Preparing a list of questions can help make the most of the time with your doctor. For ectropion, some basic questions include:

  • What do you think is causing my symptoms?
  • Do I need any tests?
  • Is this condition temporary or long lasting?
  • Will ectropion affect my vision?
  • What treatments are available, and which do you recommend?
  • What types of side effects can I expect from treatment?
  • I have other health conditions. How can I best manage these conditions together?
  • Is there a generic alternative to the medicine you're prescribing me?
  • Are there any brochures or other printed material that I can take with me? What websites do you recommend?
  • Will the repair of ectropion be considered a cosmetic procedure or medically necessary by my insurance company?

In addition to the questions that you've prepared, don't hesitate to ask any additional questions that occur to your during your appointment?

What to expect from your doctor

Your doctor is likely to ask you a number of questions. Being ready to answer them may reserve time to go over points you want to spend more time on. Your doctor may ask:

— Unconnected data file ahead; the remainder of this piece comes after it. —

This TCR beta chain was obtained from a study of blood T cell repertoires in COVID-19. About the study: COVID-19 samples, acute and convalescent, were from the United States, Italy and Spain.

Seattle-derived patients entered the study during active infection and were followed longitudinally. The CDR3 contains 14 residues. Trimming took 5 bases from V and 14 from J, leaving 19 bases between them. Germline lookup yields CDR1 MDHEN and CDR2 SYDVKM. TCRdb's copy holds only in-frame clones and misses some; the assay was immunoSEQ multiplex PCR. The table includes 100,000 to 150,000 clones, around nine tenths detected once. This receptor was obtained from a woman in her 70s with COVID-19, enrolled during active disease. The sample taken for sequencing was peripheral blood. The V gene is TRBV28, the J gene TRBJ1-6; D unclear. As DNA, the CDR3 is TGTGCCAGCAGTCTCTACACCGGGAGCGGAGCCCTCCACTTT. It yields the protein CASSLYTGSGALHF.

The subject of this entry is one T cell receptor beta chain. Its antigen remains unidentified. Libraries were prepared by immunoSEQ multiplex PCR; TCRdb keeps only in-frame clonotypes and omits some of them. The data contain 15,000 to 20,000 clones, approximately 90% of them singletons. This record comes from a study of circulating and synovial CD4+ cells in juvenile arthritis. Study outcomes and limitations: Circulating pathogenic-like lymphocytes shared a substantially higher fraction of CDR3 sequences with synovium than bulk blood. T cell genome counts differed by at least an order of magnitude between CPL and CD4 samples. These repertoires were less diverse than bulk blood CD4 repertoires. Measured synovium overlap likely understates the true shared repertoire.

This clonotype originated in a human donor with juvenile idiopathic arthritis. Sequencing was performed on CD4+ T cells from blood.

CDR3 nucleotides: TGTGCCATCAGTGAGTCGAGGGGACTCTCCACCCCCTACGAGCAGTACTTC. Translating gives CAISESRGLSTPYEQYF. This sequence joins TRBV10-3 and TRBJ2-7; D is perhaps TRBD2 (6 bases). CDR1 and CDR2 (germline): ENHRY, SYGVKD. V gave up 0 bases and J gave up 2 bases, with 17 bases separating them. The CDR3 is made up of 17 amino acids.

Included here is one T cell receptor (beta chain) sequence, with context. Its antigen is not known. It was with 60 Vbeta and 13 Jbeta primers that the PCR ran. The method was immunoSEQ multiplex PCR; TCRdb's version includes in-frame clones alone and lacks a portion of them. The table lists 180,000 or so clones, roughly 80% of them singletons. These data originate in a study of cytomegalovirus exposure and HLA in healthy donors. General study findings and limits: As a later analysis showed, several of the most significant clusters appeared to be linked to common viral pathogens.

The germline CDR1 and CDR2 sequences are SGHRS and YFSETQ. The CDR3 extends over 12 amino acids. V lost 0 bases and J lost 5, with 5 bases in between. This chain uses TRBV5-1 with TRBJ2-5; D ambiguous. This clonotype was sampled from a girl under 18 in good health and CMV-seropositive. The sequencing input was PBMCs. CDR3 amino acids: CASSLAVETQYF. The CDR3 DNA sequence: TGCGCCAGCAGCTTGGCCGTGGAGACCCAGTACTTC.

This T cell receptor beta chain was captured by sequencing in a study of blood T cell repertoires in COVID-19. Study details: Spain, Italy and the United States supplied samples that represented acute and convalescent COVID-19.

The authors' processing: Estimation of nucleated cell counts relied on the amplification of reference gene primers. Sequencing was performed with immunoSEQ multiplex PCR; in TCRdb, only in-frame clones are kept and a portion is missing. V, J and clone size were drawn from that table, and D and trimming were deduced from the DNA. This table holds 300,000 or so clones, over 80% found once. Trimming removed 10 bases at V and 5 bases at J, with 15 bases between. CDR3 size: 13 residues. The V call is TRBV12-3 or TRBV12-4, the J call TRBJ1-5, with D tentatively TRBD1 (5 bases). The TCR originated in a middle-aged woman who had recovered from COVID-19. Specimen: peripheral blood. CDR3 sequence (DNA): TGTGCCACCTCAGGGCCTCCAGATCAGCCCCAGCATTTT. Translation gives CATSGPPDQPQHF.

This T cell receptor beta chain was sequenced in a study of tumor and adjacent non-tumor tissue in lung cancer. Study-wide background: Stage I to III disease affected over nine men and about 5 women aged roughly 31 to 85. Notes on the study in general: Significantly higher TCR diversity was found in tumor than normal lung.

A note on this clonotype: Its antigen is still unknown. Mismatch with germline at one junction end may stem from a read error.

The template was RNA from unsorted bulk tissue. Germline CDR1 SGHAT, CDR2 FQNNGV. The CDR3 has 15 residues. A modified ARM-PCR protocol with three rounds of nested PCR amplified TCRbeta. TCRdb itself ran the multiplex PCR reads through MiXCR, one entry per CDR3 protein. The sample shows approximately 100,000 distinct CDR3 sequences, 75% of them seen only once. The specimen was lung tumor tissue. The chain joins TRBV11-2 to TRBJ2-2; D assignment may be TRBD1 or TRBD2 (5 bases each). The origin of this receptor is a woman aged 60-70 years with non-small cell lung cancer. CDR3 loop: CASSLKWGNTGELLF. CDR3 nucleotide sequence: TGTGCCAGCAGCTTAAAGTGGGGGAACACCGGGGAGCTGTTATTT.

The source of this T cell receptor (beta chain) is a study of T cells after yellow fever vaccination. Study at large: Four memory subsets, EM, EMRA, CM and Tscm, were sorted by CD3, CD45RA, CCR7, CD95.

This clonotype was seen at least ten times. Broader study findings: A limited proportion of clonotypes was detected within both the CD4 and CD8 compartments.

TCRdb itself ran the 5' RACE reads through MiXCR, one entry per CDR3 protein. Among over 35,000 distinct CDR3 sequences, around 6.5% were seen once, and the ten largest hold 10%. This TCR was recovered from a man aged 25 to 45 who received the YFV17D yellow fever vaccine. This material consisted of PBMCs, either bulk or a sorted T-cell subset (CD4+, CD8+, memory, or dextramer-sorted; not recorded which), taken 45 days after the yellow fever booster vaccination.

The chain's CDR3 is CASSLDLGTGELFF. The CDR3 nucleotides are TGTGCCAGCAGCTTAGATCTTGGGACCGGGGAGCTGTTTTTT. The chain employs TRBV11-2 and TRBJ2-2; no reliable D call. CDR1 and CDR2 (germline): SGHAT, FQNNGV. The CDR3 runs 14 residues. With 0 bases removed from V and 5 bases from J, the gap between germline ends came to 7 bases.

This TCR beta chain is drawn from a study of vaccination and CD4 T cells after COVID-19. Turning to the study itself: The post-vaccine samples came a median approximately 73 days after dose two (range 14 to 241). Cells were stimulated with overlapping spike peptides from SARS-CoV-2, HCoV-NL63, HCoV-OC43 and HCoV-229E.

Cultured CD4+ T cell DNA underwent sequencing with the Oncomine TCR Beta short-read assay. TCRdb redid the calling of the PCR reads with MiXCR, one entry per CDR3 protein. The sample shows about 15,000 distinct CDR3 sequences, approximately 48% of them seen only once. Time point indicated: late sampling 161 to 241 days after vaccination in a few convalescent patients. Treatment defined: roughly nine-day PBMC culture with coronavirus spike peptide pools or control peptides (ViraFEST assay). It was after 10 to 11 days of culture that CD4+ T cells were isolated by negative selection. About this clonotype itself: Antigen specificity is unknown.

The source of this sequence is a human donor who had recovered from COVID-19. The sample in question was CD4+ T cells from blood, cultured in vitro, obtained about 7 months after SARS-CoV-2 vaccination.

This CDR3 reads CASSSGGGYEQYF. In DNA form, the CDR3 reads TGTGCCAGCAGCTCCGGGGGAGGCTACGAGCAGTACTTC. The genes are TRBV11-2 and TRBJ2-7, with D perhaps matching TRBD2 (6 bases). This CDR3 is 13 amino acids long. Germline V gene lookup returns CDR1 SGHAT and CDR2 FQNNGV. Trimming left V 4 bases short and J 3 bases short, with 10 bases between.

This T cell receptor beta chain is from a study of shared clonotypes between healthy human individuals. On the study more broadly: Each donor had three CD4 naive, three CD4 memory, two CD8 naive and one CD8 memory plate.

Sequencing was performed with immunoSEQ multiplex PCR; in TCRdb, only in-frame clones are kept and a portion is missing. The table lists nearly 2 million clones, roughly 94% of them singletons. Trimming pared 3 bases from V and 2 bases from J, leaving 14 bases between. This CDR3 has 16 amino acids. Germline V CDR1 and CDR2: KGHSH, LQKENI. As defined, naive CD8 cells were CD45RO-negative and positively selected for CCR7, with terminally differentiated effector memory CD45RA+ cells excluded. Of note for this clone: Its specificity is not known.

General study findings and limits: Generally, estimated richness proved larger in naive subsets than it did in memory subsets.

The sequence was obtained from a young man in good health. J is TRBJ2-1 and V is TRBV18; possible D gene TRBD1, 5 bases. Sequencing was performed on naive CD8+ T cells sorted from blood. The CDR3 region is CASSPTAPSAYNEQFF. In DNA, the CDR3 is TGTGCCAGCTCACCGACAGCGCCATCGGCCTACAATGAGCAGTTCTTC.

• When did your symptoms begin?
  • Do you have any chronic medical conditions?
  • Have you had any previous eye or eyelid surgery?
  • Have you had any other eye problems, such as an eye infection?
  • Are you taking aspirin or any other medication that thins your blood?
  • Have had any radiation to your face for cancer or other problems?
  • Are you using any eyedrops?

Usually, ectropion can be diagnosed with a routine eye exam and physical examination. Your doctor may pull on your eyelids during the exam, or ask you to close your eyes forcefully, in order to assess your eyelid's muscle tone and tightness.

If your ectropion is caused by a scar, tumor or previous surgery, your doctor will examine the surrounding tissue as well. Understanding how other conditions cause ectropion is important in choosing the correct treatment or surgical technique.

Eyedrops and ointments can be used to manage symptoms and protect your cornea until a permanent treatment is done. Most cases of ectropion require surgery.

Surgery

There are several different surgical techniques for ectropion, depending on the cause and the condition of the tissue surrounding your eyelid. Before the surgery, you'll receive a local anesthetic to numb your eye and the area around it. You may be lightly sedated using oral or intravenous (IV) medication to make you more comfortable, depending on the type of procedure you're having and whether or not the surgery is performed in an outpatient surgical clinic.